The age of majority is the legally defined age at which a person is considered an adult, with all the attendant rights and responsibilities of adulthood. The age of majority is defined by state laws, which vary by state, but is 18 in most states. Rights acquired upon reaching the age of majority include the rights to vote and consent to marriage, among others. However, the right to vote is 18 nationwide under the 26th Amendment to the Constitution, regardless of the state laws.
It is the age at which one becomes a legal adult and gains full legal rights. It is also the age at which a person is liable for their own actions, such as contractual obligations or liability for negligence. In general, a parental duty of support to a child ceases when the child reaches the age of majority.
The age of majority may be relevant in matters, among others, such as guardianships, defining the head of households, legal standing to bring lawsuits, foster care, alcohol purchases, emancipation, licensing, and marriage.
For example, in banking and investment accounts, the financial institution may provide that in any account established by a minor, the institution reserves the right to require the minor account to be a multiple party account with an owner who has reached the age of majority under state law, who shall be jointly and severally liable the institution for any returned item, overdraft, or unpaid charges or amounts on such account. Rules vary by institution.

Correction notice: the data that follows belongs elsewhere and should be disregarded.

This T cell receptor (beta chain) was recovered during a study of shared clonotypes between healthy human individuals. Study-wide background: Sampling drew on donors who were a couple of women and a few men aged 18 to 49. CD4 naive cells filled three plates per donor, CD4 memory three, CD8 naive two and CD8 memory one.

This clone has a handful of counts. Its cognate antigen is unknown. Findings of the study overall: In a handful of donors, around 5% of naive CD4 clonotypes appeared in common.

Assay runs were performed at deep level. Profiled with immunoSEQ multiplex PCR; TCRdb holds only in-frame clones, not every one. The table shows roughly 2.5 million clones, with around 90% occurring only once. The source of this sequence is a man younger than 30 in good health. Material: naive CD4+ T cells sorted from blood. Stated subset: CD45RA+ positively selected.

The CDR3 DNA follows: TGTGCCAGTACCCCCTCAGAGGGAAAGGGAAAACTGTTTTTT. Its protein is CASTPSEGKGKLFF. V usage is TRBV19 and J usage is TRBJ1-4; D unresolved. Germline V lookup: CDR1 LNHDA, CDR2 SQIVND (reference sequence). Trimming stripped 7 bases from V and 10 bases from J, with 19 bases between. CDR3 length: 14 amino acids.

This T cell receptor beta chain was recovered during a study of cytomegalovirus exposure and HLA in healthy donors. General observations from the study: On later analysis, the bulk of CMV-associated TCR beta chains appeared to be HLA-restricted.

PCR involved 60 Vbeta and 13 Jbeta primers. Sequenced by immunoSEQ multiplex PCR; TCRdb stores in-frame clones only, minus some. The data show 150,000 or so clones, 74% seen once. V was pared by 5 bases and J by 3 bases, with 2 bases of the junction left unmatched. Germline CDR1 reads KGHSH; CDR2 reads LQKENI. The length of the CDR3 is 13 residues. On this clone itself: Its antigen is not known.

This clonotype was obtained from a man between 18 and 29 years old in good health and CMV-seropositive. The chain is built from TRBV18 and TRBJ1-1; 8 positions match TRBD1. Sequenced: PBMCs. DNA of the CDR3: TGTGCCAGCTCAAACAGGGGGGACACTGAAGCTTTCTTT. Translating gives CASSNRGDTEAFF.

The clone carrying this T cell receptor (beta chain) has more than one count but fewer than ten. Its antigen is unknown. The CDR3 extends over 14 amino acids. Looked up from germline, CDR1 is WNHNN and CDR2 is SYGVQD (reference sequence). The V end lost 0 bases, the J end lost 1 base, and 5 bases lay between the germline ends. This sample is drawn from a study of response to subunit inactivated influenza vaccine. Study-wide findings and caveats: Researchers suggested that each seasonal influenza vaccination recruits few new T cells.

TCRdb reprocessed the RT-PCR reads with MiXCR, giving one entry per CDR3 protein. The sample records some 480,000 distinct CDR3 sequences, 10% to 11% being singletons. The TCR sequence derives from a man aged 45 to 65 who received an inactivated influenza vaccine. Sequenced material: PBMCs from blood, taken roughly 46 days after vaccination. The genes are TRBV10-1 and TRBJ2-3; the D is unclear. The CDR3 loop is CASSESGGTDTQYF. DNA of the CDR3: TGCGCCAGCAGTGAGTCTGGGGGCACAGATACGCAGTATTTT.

The following is an example of a bank's regulation dealing with accounts of minors:
"The bank may make payments of funds directly to the minor without regard to his or her minority. Unless a guardian or parent is an account owner, the guardian or parent shall not have any right to access the account. The bank has no duty to inquire of the use or purpose of any transaction by the minor or any account owner(s). The bank shall not change the account status when the minor reaches the age of majority unless authorized in writing by all account owners.